|Title||Imported parasitic wasp helps control red gum lerp psyllid|
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|Abstract||The red gum lerp psyllid is an insect native to Australia, where it feeds upon eucalyptus species. Since 1998 this psyllid has spread throughout California, resulting in millions of dollars in damage and control costs. To help suppress the red gum lerp psyllid, a biological control program was initiated and a psyllid-specific parasitic wasp was imported from Australia in 1999 and released in 2000. In most coastal regions this biological control agent has provided substantial control, but in some interior regions the psyllid still remains a problem. Researchers are continuing their investigations to determine if full statewide suppression will be realized eventually, or if further importation of new parasitoid species is needed.|
Bianchi, Mary L
County Director and Horticulture Farm Advisor
Horticulture, pomology, subtropicals, water management and water quality. Horticulture in San Luis Obispo County and Northern Santa Barbara County.
Chaney, Ph.D., William E
Farm Advisor Entomology (Emeritus, Retired)
Daane, Kent M
Biological control and IPM of insect pests in perennial crops (almond, grape, stone fruit, olives, pistachios), annual crops (lettuce) and ornamentals (eucalyptus, ornamental).
Dahlsten, Donald L. :
Geisel, Pamela M.
UC Cooperative Extension Advisor, emeritus
Tree crops, grapes, environmental horticulture, and Master Gardeners/urban horticulture. Areas of research and extension focus include IPM, evaluation of sustainable products and practices, water conservation and deficit irrigation, home orchards and vineyards, sustainable landscaping, alternative turfgrass species, and tree training, pruning, and grafting.
John, Andrews W. : J.W. Andrews Jr. is Staff Research Associate, Division of Insect Biology, UC Berkeley
Kabashima, John N.
Environmental Horticulture Advisor, Emeritus
Ornamental horticulture, nursery crops, pest management, exotic and invasive pests, water runoff, water quality
Lawson, Andrew B. : A.B. Lawson was Postdoctorate Researcher (currently Assistant Professor, California State University, Fresno)
Paine, Timothy D
Entomologist and Professor
Integrated pest management of insects affecting nursery stock, woody ornamental or landscape plants, and trees in urban or recreational forests; ecological interactions between environmental stress on plants and insect herbivores; chemical ecology; insect-microorganism-plant interactions; biological control
Robb, Karen L.
Farm Advisor County Director
Horticulture, Entomology and Integrated Pest Management, Ag/Urban Issues
Roltsch, William J. : W.J. Roltsch is Associate Environmental Research Scientist, California Department of Food and Agriculture
Rowney, David L. : D.L. Rowney is Statistician
Shaw, David A.
Turfgrass, Landscape, Arboriculture, Irrigation Management
Sime, Karen R. : K.R. Sime is Postdoctorate Researcher
Taylor, Gary : We thank the UC Exotic Pests and Diseases Research Program, UC Statewide Integrated Pest Management Program, Action Mulch, Disney Corp., East Bay Regional Park District, Los Angeles Zoo, Rancho Santa Fe Association, Stanford University Buildings and Grounds Department, and agencies in the cities of Huntington Beach, Los Angeles, Torrance and Redwood City for funding. We thank Mike Keller, Kerrie Davies and John Jennings of the University of Adelaide, Waite Campus, and Christine Stone of the State Forests of New South Wales facility in the Cumberland State Forest for help with foreign exploration. We thank Larry Costello, David Haviland, Daniel Sullivan, Rod Sime and Marta Yamamoto for laboratory or field assistance.
Varela Dr, Lucia G.
North Coast IPM Advisor
Apples, pears, wine grapes, pest management
|Publication Date||Oct 1, 2005|
|Date Added||May 12, 2009|
|Copyright||© The Regents of the University of California|
Classical biological control was employed for a eucalyptus pest; the parasitoid was more effective in coastal than interior regions.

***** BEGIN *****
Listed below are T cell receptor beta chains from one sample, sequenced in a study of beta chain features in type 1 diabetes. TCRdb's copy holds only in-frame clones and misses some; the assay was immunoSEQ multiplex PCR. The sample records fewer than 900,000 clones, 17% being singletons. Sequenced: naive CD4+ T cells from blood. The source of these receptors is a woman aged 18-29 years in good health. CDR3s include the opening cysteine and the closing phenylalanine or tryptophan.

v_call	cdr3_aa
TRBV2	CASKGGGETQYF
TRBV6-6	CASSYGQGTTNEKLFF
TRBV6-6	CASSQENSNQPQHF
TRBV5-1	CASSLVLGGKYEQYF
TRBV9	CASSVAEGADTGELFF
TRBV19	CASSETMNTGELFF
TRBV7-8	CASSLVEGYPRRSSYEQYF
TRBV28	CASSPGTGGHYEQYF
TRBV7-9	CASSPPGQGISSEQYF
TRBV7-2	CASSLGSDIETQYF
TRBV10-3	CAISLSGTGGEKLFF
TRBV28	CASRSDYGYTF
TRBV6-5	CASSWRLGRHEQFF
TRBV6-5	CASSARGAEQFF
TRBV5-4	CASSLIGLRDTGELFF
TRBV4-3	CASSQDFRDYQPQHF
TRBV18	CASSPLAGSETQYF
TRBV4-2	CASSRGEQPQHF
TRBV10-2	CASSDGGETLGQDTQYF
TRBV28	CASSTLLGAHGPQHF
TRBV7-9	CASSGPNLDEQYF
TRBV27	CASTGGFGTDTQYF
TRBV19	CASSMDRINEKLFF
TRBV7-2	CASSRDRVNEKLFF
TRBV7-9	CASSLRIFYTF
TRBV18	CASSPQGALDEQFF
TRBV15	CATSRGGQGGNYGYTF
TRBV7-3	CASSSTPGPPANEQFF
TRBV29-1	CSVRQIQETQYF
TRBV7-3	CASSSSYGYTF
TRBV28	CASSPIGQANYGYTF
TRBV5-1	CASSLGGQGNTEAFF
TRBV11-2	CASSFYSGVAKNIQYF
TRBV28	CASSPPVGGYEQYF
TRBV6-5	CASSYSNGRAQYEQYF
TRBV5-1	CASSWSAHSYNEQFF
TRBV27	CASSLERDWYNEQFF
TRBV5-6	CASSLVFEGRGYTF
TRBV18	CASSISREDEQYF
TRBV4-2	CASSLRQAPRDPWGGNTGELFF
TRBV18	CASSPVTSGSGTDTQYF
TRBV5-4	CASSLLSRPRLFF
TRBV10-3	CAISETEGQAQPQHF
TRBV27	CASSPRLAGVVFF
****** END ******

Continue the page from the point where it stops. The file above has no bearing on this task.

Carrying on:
RESEARCH ARTICLE t Imported parasitic wasp helps control red gum lerp psyllid Donald L . Dahlsten Kent M . Daane Timothy D . Paine Karen R . Sime Andrew B . Lawson David L . Rowney William J . Roltsch John W . Andrews Jr . John N . Kabashima David A . Shaw Karen L . Robb Pamela M . Geisel William E . Chaney Chuck A . Ingels Lucia G . Varela The parasitoid Psyllaphaegus bliteus has been released throughout California to Mary L . Bianchi control the red gum lerp psyllid , a pest of Gary Taylor eucalyptus . Above , an adult P . bliteus uses t its ovipositor to place an egg inside the red gum lerp psyllid nymph . The parasitoid develops inside the psyllid nymph , which typically does not show any signs of parasit - years ago . Until recently , eucalyptus ism until the nymph reaches the fifth instar , The red gum lerp psyllid is an insect when the parasitoid pupa â?? far left , white trees in California were relatively free native to Australia , where it feeds body , and left , dark body â?? can be seen from damaging insect pests . Most of through the mummified psyllid . upon eucalyptus species . Since 1998 Californiaâ??s native insects cannot feed this psyllid has spread throughout on eucalyptus , which is well protected California , resulting in millions of from herbivores by chemicals such as dollars in damage and control costs . distasteful essential oils ( which are fa - first found on river red gum in June miliar to anyone who has smelled the 1998 in Los Angeles County and had To help suppress the red gum lerp strong odor of the leaves ) . The Austra - spread throughout the state by 2000 , psyllid , a biological control program lian insects that have adapted to feed and throughout Mexico and parts of was initiated and a psyllid - specific on eucalyptus were not transported to Florida by 2002 . In Australia there are a parasitic wasp was imported from California with earlier shipments of number of eucalyptus species that the Australia in 1999 and released in plant propagation material , usually red gum lerp psyllid can feed on , but in 2000 . In most coastal regions this in the form of seeds . This began to California the only favored eucalyptus biological control agent has provided change in the early 1980s and at least species present is the river red gum ; substantial control , but in some inte - 15 eucalyptus - feeding insect species the forest red gum ( E . tereticornis ) and from Australia were accidentally intro - flooded gum ( E . rudis ) , both also in rior regions the psyllid still remains a duced and are now established in Cali - California , are less - favored trees that the problem . Researchers are continuing fornia ( Paine and Millar 2002 ) . While psyllid can feed on as well . their investigations to determine if eucalyptus trees may be unwanted in Red gum lerp psyllid nymphs build full statewide suppression will be some areas because they crowd out na - white conical shelters called lerps from realized eventually , or if further im - tive vegetation , their extensive value in excreted honeydew and waxes , and portation of new parasitoid species is many other locations led to efforts to live underneath these structures . The needed . control the psyllid . nymphs feed by sucking plant sap from River red gum ( Eucalyptus camal - leaves . The accumulation of the sticky dulensis ) is among the most com - ucalyptus trees and shrubs , valued lerps and honeydew on leaves and monly planted shade and windbreak Efor their ability to flourish in arid under infested trees creates a nuisance , trees in California and is also grown regions and their varied horticultural while heavy infestations lead to defolia - commercially for fuel wood and fi - uses , have been a familiar feature of tion , branch dieback and occasionally ber ( Cockerham 2004 ) . The red gum Californiaâ??s urban and rural landscapes tree death ( Paine et al . 2000 ) . lerp psyllid ( Glycaspsis brimblecombei since they were first introduced from The first attempts to control red Moore ; Hemiptera : Psylloidea ) was their native Australia more than 150 gum lerp psyllid focused on the use of http : / / CaliforniaAgriculture.ucop.edu â?¢ OctOber â?? December 2005 229 t Below , life stages of the red gum lerp psyllid include , ( left to right ) large nymph , row of eggs , winged adult and small lerp ( the protective covering produced by nymphs ) . Clark Kelly Jack t Clockwise from top left : Karen Sime , UC Berkeley postdoctorate researcher , checks a caged eucalyptus leaf Clark for evidence of P . bliteus activity and parasitism rates ; the late Don Dahlsten ( first author ) was a leading UC Kelly researcher ( 1966 â?? 2003 ) in biological control of urban and Jack forest pests ( shown in 1974 ) ; small discs coated with a light oil were used to capture and sample populations of adult red gum lerp psyllid and P . bliteus ; red gum lerp psyllids feed on eucalyptus leaves , building up to such high densities that the accumulation of psyllids and honeydew causes sooty molds , defoliation and even tree death ; in the San Joaquin Valley ( Tulare County ) , a dead red gum eucalyptus ( left ) near an undamaged and uninfested blue gum eucalyptus ( right ) demonstrates the psyllidâ??s feeding preferences . systemic insecticides , mainly to target ulation dynamics throughout the state . Classical biological control appeared , heavy infestations on particularly valu - We therefore investigated whether red therefore , to be the most promising able trees . The proper timing of treat - gum lerp psyllid populations could approach for controlling the red gum ments was difficult to determine and be tracked with sticky traps , which lerp psyllid . We report here on a large control was not always achieved ( Paine had been used for the blue gum and collaborative effort between UC , the et al . 2000 ) . The obvious impracticality eugenia psyllid programs ( Dahlsten et California Department of Food and of using insecticide treatments on trees al . 1998 ) . The traps consisted of trans - Agriculture ( CDFA ) and research scien - throughout the state led us to investi - parent 4 - inch ( 10 - centimeter ) plastic tists in Australia . gate more sustainable options . We first disks coated with a thin layer of motor Prerelease psyllid sampling investigated whether any predators oil additive and clipped over a yellow already present in California could pro - backing . At each site , 10 to 12 traps Before the biological control program vide control . Lady beetles ( Hippodamia ) , were hung in eucalyptus trees and began , we gathered detailed information green lacewings ( Chrysoperla ) , minute changed weekly . about red gum lerp psyllid populations pirate bugs ( Orius ) and syrphid flies In 1999 and 2000 , we tested trap ac - throughout California . Beginning in July feed on adult and immature red gum curacy at two sites , one in Northern 1999 , sample sites were established in lerp psyllids ( Erbilgin et al . 2004 ) . California ( Alameda County ) and Alameda , Santa Clara , Monterey , Los However , even when present in large the other in Southern California ( Los Angeles and San Diego counties . By July numbers , these predators did not pro - Angeles County ) . Near each trap at 2002 , we had established 32 sample sites , vide adequate control . these sites , two 12 - inch ( 30 - centimeter ) with at least one site located in every In Australia , red gum lerp psyllid foliage samples were collected every California county in which red gum lerp populations are held in check in large 3 weeks ( 20 to 24 samples per site per psyllid had been reported . part by species of parasitic wasps that sample date ) . We found a good cor - Sampling psyllid populations ac - specifically attack them and their close relation between the mean number of curately can be difficult . The most adult female psyllids per sticky trap relatives . Other parasitoid species im - accurate way of measuring densities and the mean number of psyllid eggs ported from Australia had successfully and damage levels is to count psyllid 2 = 0.82 ; per leaf sample ( P < 0.01 , r controlled earlier outbreaks of other nymphs on leaves . This method , how - Paine et al . [ 2000 ] ) , indicating that the introduced Australian psyllid species ever , is time - consuming and impracti - sticky - trap counts provided a good es - in California , including the blue gum cal for the large number of sample sites timate of psyllid activity in eucalyptus . psyllid ( Dahlsten et al . 1998 ) and the and frequent sampling dates needed to Thereafter , we relied exclusively on the eugenia psyllid ( Dahlsten et al . 1995 ) . follow psyllid and natural - enemy pop - 230 CALIFORNIA AGRICULTURE â?¢ VOLUME 59 , NUMBER 4 Fig . 1 . P . bliteus oviposition success in different host develop - mental stages , as indicated by the percentage egg deposition ( Â± SEM ) of parasitized red gum lerp psyllids , was significantly different ( F = 12.48 , df = 4,25 , P < 0.001 ) . Above each bar , Fig . 2 . P . bliteus lifetime fecundity under glasshouse conditions , as means followed by different letters are significantly different estimated by egg deposition with an overabundant host supply . ( Tukeyâ??s HSD test , P < 0.05 ) . Source : Daane et al . ( 2005 ) . Source : Daane et al . ( 2005 ) . sticky - trap technique to monitor the for oviposition , the parasite larvae did culture and was selected for release psyllids . In addition , we used the same not fully develop until after the host after experiments showed that it specifi - traps to monitor parasitoid populations reached the fifth ( last ) instar . In addi - cally attacked the red gum lerp psyllid after we began releasing them . tion , adult female wasps also occasion - when tested against three other psyllid Initially , we counted both male and ally killed psyllid nymphs by host species ( Eugenia , blue gum and mela - i - female adult psyllids per trap by sample feeding , stabbing them with their ov leuca ) ( Paine et al . 2000 ) . Parasitoid biology . To facilitate in - positors and drinking the body fluids week . However , we noticed strong sectary rearing and field release , we leaking out from under the lerp . Usually seasonal changes in the relative propor - collected basic biological information younger nymphs are attacked but we tions of adult females and males . For on P . bliteus ( Daane et al . 2005 ) . First , observed this host feeding on all stages . example , female psyllids typically had Longevity and fecundity . Adult we determined which stages of the host the highest populations in the summer P . bliteus longevity and fecundity were ( red gum lerp psyllid ) were preferred months and dropped significantly the also determined . Newly emerged and by the female parasitoids ( P . bliteus ) for rest of the year . Because their numbers mated female P . bliteus were individu - oviposition . Potted eucalyptus trees were are most closely associated with egg - ally isolated in clear plastic tubes that infested with 300 to 500 psyllid nymphs , laying ( and thus nymphal activity and each enclosed a single infested leaf with the population composed of all five damage ) , we plotted only the adult on a potted river red gum tree in the nymphal stages in similar proportions , female psyllids caught on the traps . At glasshouse ( 71.6 Â± 3 Â° F ) . Each leaf was and isolated in organdy sleeve cages each monitoring site , we reported the infested with 10 to 30 psyllids , mostly with 15 to 20 adult female P . bliteus . After averages of 10 to 12 traps . third instars . Each female P . bliteus was 24 hours , all psyllids were collected and Finding , importing parasitoids transferred to a new leaf every 2 days cleared in chloralphenol , which makes throughout her lifetime . After each any P . bliteus eggs inside the psyllid To find promising parasitoids , transfer , the parasitoid - exposed psyllids body visible under a dissecting micro - mummified red gum lerp psyllids were cleared in chloralphenol , and the scope . The number of eggs and the psyl - were field - collected and shipped from presence of P . bliteus eggs was recorded . lid stages were recorded . We also used southern Australia to the UC Berkeley Under these conditions , we found that similar methods to investigate P . bliteus Quarantine Facility in August 1999 ( the average female P . bliteus longevity was larval development . â?? mummified â?쳌 psyllid is visibly dead , 60.4 Â± 6.4 days and average lifetime We collected the psyllids every 3 to killed by the internal parasitoid that egg deposition was 125.7 Â± 24.6 eggs 4 days after exposure to female wasps , is nearing completion of its develop - per female ( range 34 to 302 ) . Most eggs cleared them in chloralphenol , and ment ) . This region , near Adelaide , has ( 88.1 % ) were deposited during the ini - then recorded both the presence of P . a Mediterranean climate , with tempera - tial 22 days , although one parasitoid bliteus eggs or larvae and the develop - tures similar to Californiaâ??s coastal re - deposited eggs up to 70 days after emer - mental stages of parasitized psyllids . gions . From the field - collected psyllids , gence ( fig . 2 ) . There were five host preference and we reared eight species of parasitoids in These results have implications for four larval development replicates ; the the genus Psyllaephagus ( Hymenoptera : insectary operations and release strate - treatment means were separated using Encyrtidae ) . Of these , two were hy - gies in classical biological control pro - Tukeyâ??s HSD test . Our results showed perparasitoids ( which attacked the grams . Although adults may survive that P . bliteus can oviposit into psyllid beneficial â?? primary â?쳌 parasitoids ) that for long periods , most egg deposition nymphs of any age , but that they usu - attacked the other Psyllaephagus species , occurs early in the adultâ??s lifetime . ally parasitize third and fourth instars and most others failed to propagate in Insectary colonies should therefore be ( fig . 1 ) . In our studies , regardless of the the insectary . The remaining species supplied with the needed number of stage of the host exposed to P . bliteus ( Psyllaephagus bliteus Riek ) did well in http : / / CaliforniaAgriculture.ucop.edu â?¢ OctOber â?? December 2005 231 TABLE 1 . P . bliteus releases by California county , 2000 to 2003 , show the widespread collaborative effort to release and establish the imported red gum lerp psyllid parasitoid County Sites Releases Release period Released no . no . no . Alameda 2 5 June 2000 â?? Aug 2001 571 Amador 1 2 Aug 2002 802 Butte 1 1 July 2002 735 Calaveras 1 1 June 2002 1,047 Colusa 1 1 July 2002 408 Contra Costa 1 1 May 2002 654 Fresno 1 2 Nov 2000 , Aug 2001 473 Glenn 1 1 Sep 2001 569 Imperial 2 1 June 2002 998 Kern 1 1 July 2002 245 Kings 1 1 May 2002 522 Lake 1 1 Sep 2002 625 Los Angeles 8 15 June 2000 â?? June 2002 4,016 Madera 1 1 June 2002 752 Marin 1 1 May 2002 571 Mariposa 2 2 Aug 2002 , Jan 2003 728 Merced 1 1 Nov 2001 933 Monterey 2 2 Dec 2000 , Sep 2001 518 Napa 1 1 Apr 2002 650 Orange 3 4 Nov 2000 , Dec 2001 1,846 Placer 2 2 July , Sep 2002 1,514 Riverside 6 7 Nov 2001 â?? Mar 2002 3,910 Sacramento 4 8 Oct 2000 â?? June 2002 3,070 San Benito 1 1 Aug 2002 587 San Bernardino 5 5 Oct 2001 â?? Mar 2002 3,775 San Diego 3 8 Sep 2000 â?? May 2002 1,914 San Joaquin 2 2 Apr , Sep 2002 1,070 San Luis Obispo 1 3 Sep 2001 â?? Jan 2002 2,863 Santa Barbara 2 2 Feb , July 2001 217 Santa Clara 2 1 Sep 2000 50 Santa Cruz 1 1 Aug 2002 610 Shasta 3 2 June 2002 2,002 Solano 1 2 Sep 2001 , July 2002 1,405 Sonoma 1 2 Sep , Oct 2001 1,309 Stanislaus 1 1 May 2002 836 Sutter 2 2 May , June 2002 1,465 Tehama 2 2 Oct 2000 , June 2002 1,048 Tuolumne 2 2 Aug , Oct 2002 875 Tulare 1 1 June 2002 800 Ventura 1 1 Sep 2000 71 Yolo 1 1 June 2002 573 Fig . 3 . Red gum lerp psyllid adult females and P . bliteus parasitoid Yuba 1 1 June 2002 955 adults ( both mean per trap per week ) and parasitoid release dates in a single site each in ( A ) eastern Los Angeles County , ( B ) San Mateo Totals : 78 102 48,582 County ( parasitoids originally released in nearby counties ) and ( C ) southern Sacramento County . June 2000 in Los Angeles and Alameda third - or fourth - instar psyllids for an Angeles County is an example of a site counties . Between September 2000 and oviposition period of 2 to 3 weeks . In with a marked decrease in psyllids and January 2003 , we released a total of addition , first or second instars should an increase in parasitoids ( fig . 3A ) . Peak 48,582 adults in 78 release sites located also be provided because they are used psyllid counts dropped from more than in 42 counties throughout the state for host feeding . Finally , the parasitic 100 in 1999 ( before the wasp release ) ( 1,156 Â± 154 per county , range 50 to wasps can be released to the field to fewer than 20 females per trap per 4,016 ) ( table 1 ) . shortly after emergence and mating , as week in 2003 ( after the second wasp Parasitoids were recovered in sticky high rates of egg deposition begin im - release ) . During the same period , trap traps as early as 8 weeks after initial mediately . catches of P . bliteus increased for 3 years release . Recovery in traps occurred ear - after the initial release in June 2000 and Parasitoid release and impact liest in the Central Coast sites , followed then showed steady seasonal cycles . A by the Southern California , North For field release , most parasitoids similar pattern of psyllid decrease and Coast and Central Valley sites ( table were reared at the CDFA Biological parasitoid increase was found farther 2 ) . Psyllid densities typically peaked Control Facility ( Sacramento ) , with north , in San Mateo County ( parasitoids between August and October , and these smaller numbers reared at the UC were originally released in nearby coun - peak periods were used to compare an - Berkeley Insectary and Quarantine ties ) ( fig . 3B ) . In contrast , P . bliteus has nual changes at each site . Eastern Los Facility . Release of P . bliteus began in to date had less effect on psyllid densi - 232 CALIFORNIA AGRICULTURE â?¢ VOLUME 59 , NUMBER 4 TABLE 2 . Average number of days ( Â± standard error ) between initial P . bliteus release and recovery in traps in four Valley sites lag behind the coastal sites cages were far higher at the Berkeley site California regions ( see fig . 4 ) in two measures of parasitoid impact : ( 34.1 % Â± 9.31 % ) than at the Sacramento the time to establishment of parasitoid site ( 1.0 % Â± 1.0 % ) ( 2 - tailed t - test , df = 14 , Region Sites Days Â± SE = 0.003 ) . populations and the overall impact of t = 2.145 , P Central Valley 2 623 Â± 28.0 In a third temperature study , we the parasitoids on psyllid populations . North Coast 5 302 Â± 59.7 compared the longevity of adult fe - Central Coast 5 156 Â± 56.6 To account for these discrepancies , Southern California 13 252 Â± 32.9 male parasitoids held in glass vials at we compared the performance of the the sites in Berkeley and Sacramento parasitoids at coastal and interior sites during summer 2004 . During a period that were paired by latitude using three ties in some interior sites . For example , in June when temperatures were cool measures : ( 1 ) parasitism rates , ( 2 ) the 3 years after parasitoid releases at one in Berkeley but warm in Sacramento , ability of a single wasp to parasitize Sacramento County location , parasitoid the wasps lived significantly longer in psyllids and ( 3 ) the longevity of adult levels were relatively low and psyllid Berkeley ( 14.9 Â± 2.4 days versus 5.8 Â± 0.7 female wasps outdoors . numbers remained high ( fig . 3C ) . days ) ( 2 - tailed t - test , df = 3 , unpaired In the first study , three pairs of To summarize the changes in psyl - t = 3.182 , P = 0.037 ) . During the July and coastal and interior monitoring sites lid density across all 32 monitored September test periods , temperatures were sampled in July 2003 : ( 1 ) Sonoma sites , we compared the average peak were similar at the two sites ( with un - and Sacramento counties , ( 2 ) Alameda densities of psyllids per trap in 2003 to usually cool weather in Sacramento in and Fresno counties and ( 3 ) San Luis those in years before the parasitoid was that part of July ) and the wasps â?? longev - Obispo and Bakersfield counties . Two established ( 1999 to 2001 ) . The results ity was similar at both sites ( averaging 11.8 - inch ( 30 - centimeter ) branch tips of this comparison , grouped by region , 12 to 15 days ) . were taken from each site and up to indicate a postrelease drop in peak psyl - The wasps performed poorly in the 50 nymphs from each sample were lid densities of 78.6 % , 59.5 % and 44.8 % Central Valley compared to coastal ar - dissected to check for parasitism . We in the southern , central and northern eas . Parasitism rates were lower overall found that the average parasitism rate coastal regions , respectively . There was in the field , and individual wasps laid at coastal sites ( Sonoma , Alameda and no change in peak psyllid densities in fewer eggs . A possible explanation for San Luis Obispo counties ) ( 29.7 % Â± 6.6 % ) the Central Valley sites . The postrelease these differences is the shorter lifespan was significantly higher than the average rate of increased parasitoid activity was of the wasps in the summer heat . In parasitism rate ( 1.2 Â± 0.9 % ) at the interior estimated by calculating the average our experiments on the basic biology sites ( Sacramento , Fresno and Kern coun - time from the release to a 50 % or more of the parasitoids , we found that they ties ) ( t - test , P < 0.05 , n = 8 ) . decrease in peak psyllid density on the laid eggs for several weeks in the green - In a second study , three to four mesh monitoring traps . At most coastal sites house , which has mild , cool conditions sleeve cages were fixed to river red ( 18 out of 23 ) the average time to a 50 % similar to the ambient conditions in gums at two paired sites ( Alameda and decrease in psyllid density was 13.2 Â± Berkeley in the summer . However , in Sacramento counties ) in July 2003 . These 1.2 months after the initial parasitoid re - warmer conditions , the wasps did not sites represented the coastal and interior lease . By comparison , at the nine Central live as long and therefore laid fewer temperature regimes at the same lati - Valley sites monitored , there was little eggs over their lifetimes . The relatively tude ; mean average and high tempera - or no detectable effect of P . bliteus on the poor performance of the wasps in the tures for the cities of Berkeley ( Alameda psyllid population densities during the summer in the Central Valley , when County ) and Sacramento ( Sacramento 2001 to 2003 sampling period . psyllid numbers build up to their sea - County ) , where the study was con - sonal peaks , helps explain why we have ducted , are 63 Â° F and 71 Â° F , and 74 Â° F and Coastal versus interior sites observed longer times for wasp estab - 91 Â° F , respectively . Approximately 100 The differences in parasitoid ef - lishment in the interior and , to date , less psyllid eggs were placed in each cage , fectiveness between coastal and inte - impact on psyllid populations . and the resulting nymphs then settled rior sites were most likely due to the on leaves and began feeding . When the Parasitoid impact great climatic differences between the psyllids had reached the third instar , a two regions . The coastal region has By 2003 , P . bliteus had been recov - single female wasp was released into relatively mild summer and winter ered at 29 of the 32 sites monitored each cage . The cages were removed from temperatures , while the interior val - throughout the season with sticky traps . the field 2 weeks later and all psyllids leys have much cooler winters and Field - produced parasitoids far outnum - inside were dissected to check for para - warmer summers . To date , the Central bered insectary production and , for this sitism . Average parasitism rates in the reason , managed releases were discon - tinued . To provide a geographically The red gum lerp psyllid now appears to be under comprehensive summary of parasitoid control in most coastal regions of California due to establishment , we surveyed 55 former release sites throughout California the introduction of a parasitic wasp . from mid - August through October http : / / CaliforniaAgriculture.ucop.edu â?¢ OctOber â?? December 2005 233 in almost all regions and that parasitoid is Farm Advisor , UCCE Monterey County ; activity appears to be increasing annu - C.A . Ingels is Farm Advisor , UCCE Sac - ally . ramento County ; L.G . Varela is Areawide Farm Advisor , North Coast Region ; M.L . Future biocontrol programs Bianchi is Farm Advisor , UCCE San Luis The red gum lerp psyllid now ap - Obispo County ; and G . Taylor is Entomolo - pears to be under control in most coastal gist , University of Adelaide , Waite Campus , regions of California due to the intro - Australia . duction of P . bliteus . Suppression is best We thank the UC Exotic Pests and at coastal sites and lower in some parts Diseases Research Program , UC Statewide of the Central Valley . Our field and labo - Integrated Pest Management Program , ratory studies suggest that the hot sum - Action Mulch , Disney Corp . , East Bay mer temperatures found in the interior Regional Park District , Los Angeles Zoo , regions may reduce parasitoid impact . Rancho Santa Fe Association , Stanford Still , as psyllid numbers have dropped , University Buildings and Grounds Fig . 4 . Percentage of large lerps with parasit - the defoliation and death of eucalyp - Department , and agencies in the cities of oid emergence exit holes during fall survey , tus trees due to the psyllid have been Huntington Beach , Los Angeles , Torrance 2003 ( Roltsch et al . 2004 ) . California county reduced . Of key importance for future and Redwood City for funding . We thank borders demark the four regional sampling control efforts is the observation that Mike Keller , Kerrie Davies and John zones ( except for the Central Valley ) . P . bliteus appears to be well established Jennings of the University of Adelaide , throughout California , including the in - Waite Campus , and Christine Stone of the terior locations . Therefore , although cur - State Forests of New South Wales facility rent P . bliteus densities and parasitism in the Cumberland State Forest for help rates are low in the interior , their impact with foreign exploration . We thank Larry 2003 ( Roltsch et al . 2004 ) . At each site , may continue to increase there , albeit Costello , David Haviland , Daniel Sullivan , 15 branch terminals ( 11.8 to 15.7 inches more slowly than in coastal regions . We Rod Sime and Marta Yamamoto for labora - long ) were randomly collected from will continue to monitor the red gum tory or field assistance . three or more trees . On each branch , lerp psyllid and the parasitoid popula - 30 leaves were randomly selected and References tions to determine if it will be necessary the numbers of exit holes ( round holes Cockerham ST . 2004 . Irrigation and plant - to import either heat - adapted P . bliteus that the adult parasitoid chews in the ing density affect river red gum growth . Cal populations or additional Psyllaephagus lerp when it exits ) , as well as healthy Ag 58 ( 1 ) : 40 â?? 3 . species to improve biological control in Daane KM , Sime KR , Dahlsten DL , et al . and visibly parasitized psyllids , were 2005 . The biology of Psyllaephagus bliteus Californiaâ??s interior . recorded by life stage . Riek ( Hymenoptera : Encyrtidae ) , a parasitoid Parasitoids were recovered at all of the red gum lerp psyllid ( Hemiptera : Psyl - loidea ) . Biol Contr 32 : 228 â?? 35 . but two of 55 locations ( fig . 4 ) . At Dahlsten DL , Copper WA , Daane KM , several locations , levels of parasitoid et al . 1995 . Parasitoid shows potential for activity , as indicated by the propor - D.L . Dahlsten was Professor ( now de - biological control of eugenia psyllid . Cal Ag tion of large lerps containing exit ceased ) , K.M . Daane is Associate UC 49 ( 4 ) : 36 â?? 40 . Dahlsten DL , Rowney DL , Copper WA , et holes , were strikingly higher than Cooperative Extension ( UCCE ) Special - al . 1998 . Parasitoid wasp controls blue gum those found in 2002 , several months ist , K.R . Sime is Postdoctorate Researcher , psyllid . Cal Ag 52 ( 1 ) : 31 â?? 4 . after the initial parasitoid releases , A.B . Lawson was Postdoctorate Researcher Erbilgin N , Dahlsten DL , Chen P . 2004 . Intraguild interactions between generalist using similar survey techniques . For ( currently Assistant Professor , California predators and an introduced parasitoid of example , while P . bliteus was extremely State University , Fresno ) , D.L . Rowney is Glycaspis brimblecombei ( Homoptera : Psyl - rare at the Solano County site in 2002 Statistician , and J.W . Andrews Jr . is Staff loidea ) . Biol Contr 31 : 329 â?? 37 . ( after two releases prior to this sam - Research Associate , Division of Insect Biol - Paine TD , Dahlsten DL , Millar JG , et al . 2000 . UC scientists apply IPM techniques to pling ) , in October 2003 the parasitoid ogy , UC Berkeley ; T.D . Paine is Professor , new eucalyptus pests . Cal Ag 54 ( 6 ) : 8 â?? 13 . was common there . On average over all Department of Entomology , UC Riverside ; Paine TD , Millar JG . 2002 . Insect pests sites sampled , there were parasitoid exit W.J . Roltsch is Associate Environmental of eucalyptus in California : Implications holes in more than one - fifth ( 22 % ) of Research Scientist , California Department of managing invasive species . Bull Ent Res 92 : 147 â?? 51 . the large lerps . We note that while exit of Food and Agriculture ; J.N . Kabashima is Roltsch WJ , Villegas B , Dahlsten DL , et al . holes in the lerps provide an indication County Director and Farm Advisor , UCCE 2004 . Field establishment of Psyllaephagus of parasitoid activity , this may not be Orange County ; D.A . Shaw is Farm Advi - bliteus for control of red gum lerp psyllid on eucalyptus . In : Woods DM ( ed . ) . Biological as accurate as dissecting live psyllids to sor , UCCE San Diego County ; K.L . Robb Control Program Annual Summary , 2003 . Cal - determine the percentage that are para - is County Director and Farm Advisor , ifornia Department of Food and Agriculture , sitized . Still , the survey confirms that Mariposa County ; P.M . Geisel is Farm Ad - Plant Health and Pest Prevention Services , the released P . bliteus have established visor , UCCE Fresno County ; W.E . Chaney Sacramento , CA . p 17 â?? 8 . 234 CALIFORNIA AGRICULTURE â?¢ VOLUME 59 , NUMBER 4